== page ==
Researchers Examine How Arkansas.gov Can Better Serve State’s Businesses
A new survey by communication researchers at the University of Arkansas revealed that Arkansas businesses frequently interact with state government online, especially for routine tasks, such as paying taxes or applying for permits.
Attitudes that business people have about dealing with e-government vary according to business size, the survey showed, with the state’s smallest businesses – those with 10 or fewer full-time employees – preferring face-to-face interaction and other traditional means of conducting business with government agencies.
“We think for them, it might be a matter of trust,” said Robert Wicks, professor and director of the Center for Communication and Media Research in the J. William Fulbright College of Arts and Sciences.
State governments are struggling to keep pace as more business is conducted online. To understand how well it is serving Arkansas businesses and how it can improve services, the state turned to Wicks and his colleague Ron Warren, associate professor of communication. Wicks and Warren surveyed Arkansas business owners to assess attitudes about online services and explore how these data can help the Information Network of Arkansas manage Arkansas.gov.
The Information Network of Arkansas is a private company hired by the state to provide online services to Arkansas businesses and residents. Services include tools for paying taxes on online, applying for permits and accessing information about codes and regulations.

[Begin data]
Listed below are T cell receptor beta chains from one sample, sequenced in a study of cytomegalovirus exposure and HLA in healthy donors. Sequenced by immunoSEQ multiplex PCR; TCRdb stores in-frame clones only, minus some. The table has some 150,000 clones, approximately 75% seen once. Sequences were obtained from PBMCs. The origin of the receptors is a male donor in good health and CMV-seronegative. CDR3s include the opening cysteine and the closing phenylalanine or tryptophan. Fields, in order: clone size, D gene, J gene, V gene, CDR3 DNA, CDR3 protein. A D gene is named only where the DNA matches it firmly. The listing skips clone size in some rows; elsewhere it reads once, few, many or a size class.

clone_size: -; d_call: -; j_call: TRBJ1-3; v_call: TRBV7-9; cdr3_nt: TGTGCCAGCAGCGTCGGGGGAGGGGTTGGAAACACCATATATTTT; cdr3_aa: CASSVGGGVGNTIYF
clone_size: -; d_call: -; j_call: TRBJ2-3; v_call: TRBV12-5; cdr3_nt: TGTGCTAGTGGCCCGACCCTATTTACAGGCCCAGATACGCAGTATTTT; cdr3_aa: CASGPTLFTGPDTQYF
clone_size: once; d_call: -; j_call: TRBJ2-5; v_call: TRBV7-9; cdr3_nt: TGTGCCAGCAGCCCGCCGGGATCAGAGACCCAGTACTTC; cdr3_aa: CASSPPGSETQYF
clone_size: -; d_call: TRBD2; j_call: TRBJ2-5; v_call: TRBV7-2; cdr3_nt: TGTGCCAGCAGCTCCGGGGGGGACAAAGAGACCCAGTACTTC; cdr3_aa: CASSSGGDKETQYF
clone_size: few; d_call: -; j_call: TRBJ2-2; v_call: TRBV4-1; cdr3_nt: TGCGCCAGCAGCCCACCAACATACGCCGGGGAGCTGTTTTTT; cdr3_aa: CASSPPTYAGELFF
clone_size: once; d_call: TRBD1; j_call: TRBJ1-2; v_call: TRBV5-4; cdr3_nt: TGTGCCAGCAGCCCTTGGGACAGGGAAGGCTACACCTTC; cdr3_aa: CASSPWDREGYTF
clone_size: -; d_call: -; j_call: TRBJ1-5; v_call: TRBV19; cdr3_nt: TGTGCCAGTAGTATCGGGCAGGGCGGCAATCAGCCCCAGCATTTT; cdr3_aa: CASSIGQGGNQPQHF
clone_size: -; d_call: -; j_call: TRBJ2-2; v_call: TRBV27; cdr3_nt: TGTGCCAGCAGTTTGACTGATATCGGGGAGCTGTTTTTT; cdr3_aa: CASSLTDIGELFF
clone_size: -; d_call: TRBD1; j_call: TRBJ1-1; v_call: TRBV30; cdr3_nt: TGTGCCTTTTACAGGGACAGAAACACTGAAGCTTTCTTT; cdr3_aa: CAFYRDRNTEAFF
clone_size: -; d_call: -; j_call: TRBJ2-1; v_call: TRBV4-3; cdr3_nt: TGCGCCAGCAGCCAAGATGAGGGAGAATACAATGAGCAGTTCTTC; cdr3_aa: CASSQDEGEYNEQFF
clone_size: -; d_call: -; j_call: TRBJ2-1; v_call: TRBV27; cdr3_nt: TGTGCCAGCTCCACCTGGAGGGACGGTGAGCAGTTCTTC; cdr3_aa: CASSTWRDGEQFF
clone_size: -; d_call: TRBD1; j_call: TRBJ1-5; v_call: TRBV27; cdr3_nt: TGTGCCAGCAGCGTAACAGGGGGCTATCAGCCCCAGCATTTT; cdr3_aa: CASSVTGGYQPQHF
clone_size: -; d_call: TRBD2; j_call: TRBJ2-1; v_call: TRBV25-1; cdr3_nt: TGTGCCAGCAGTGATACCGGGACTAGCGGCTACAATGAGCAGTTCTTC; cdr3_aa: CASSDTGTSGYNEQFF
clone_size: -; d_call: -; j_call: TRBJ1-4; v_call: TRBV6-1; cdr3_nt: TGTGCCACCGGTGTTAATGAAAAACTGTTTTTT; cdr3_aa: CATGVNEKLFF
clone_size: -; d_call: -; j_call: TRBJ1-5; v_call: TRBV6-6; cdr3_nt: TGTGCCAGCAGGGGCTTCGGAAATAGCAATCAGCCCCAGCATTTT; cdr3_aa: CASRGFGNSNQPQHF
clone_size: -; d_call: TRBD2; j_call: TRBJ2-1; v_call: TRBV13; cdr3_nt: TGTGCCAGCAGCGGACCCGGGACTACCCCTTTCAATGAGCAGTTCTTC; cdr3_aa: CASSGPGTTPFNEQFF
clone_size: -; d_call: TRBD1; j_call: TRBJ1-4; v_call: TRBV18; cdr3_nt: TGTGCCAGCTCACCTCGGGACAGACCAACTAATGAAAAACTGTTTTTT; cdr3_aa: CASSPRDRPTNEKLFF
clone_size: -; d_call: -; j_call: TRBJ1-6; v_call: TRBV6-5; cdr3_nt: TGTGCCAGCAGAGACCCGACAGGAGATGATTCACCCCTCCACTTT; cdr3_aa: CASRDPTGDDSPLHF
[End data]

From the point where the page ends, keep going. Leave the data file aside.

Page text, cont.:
Wicks and Warren collected data from 368 businesses in Arkansas. Questions focused on access to digital government, interaction between government and business, the need of government services to assist business, and future online interaction between government and business.
Although respondents were generally positive about online services, the survey revealed significant differences based on the size of the business. The researchers analyzed and compared data from four groups: very small businesses (1 to 10 full-time employees), small businesses (11 to 20 employees), medium-sized businesses (21 to 50 employees) and large businesses (larger than 50 employees).
The smallest and largest Arkansas businesses reported the least confidence with services offered at Arkansas.gov. Respondents for the largest group felt that government websites were less helpful for clearly understanding information about codes, regulations, permits and other matters. These businesses also reported problems with resolving conflicts between state and local regulations and not knowing whom to consult when problems arise.
Small- and medium-sized businesses were more confident that their online work with government offices was correct and effective, the researchers found.
“We think this is important, because these are the businesses we assume to be poised for growth,” said Warren.
The survey revealed no differences based on respondents’ race and ethnicity but did find that businesswomen generally had more positive attitudes about online government than men and were more receptive to the idea of a potential business portal for government services.
“One of the biggest needs business people have of online government is quick access to clear, consistent and correct information that reduces the time they spend dealing with online government,” Wicks said.
“Overall, the findings in this report reveal that Arkansas businesses are taking advantage of e-government,” said Wicks. “But not all businesses report the same level of satisfaction. We uncovered some vital areas of need, particularly for the very small and largest businesses. Respondents in these categories were not as happy, and we think this is where the state can focus on improving online services offered to Arkansas businesses.”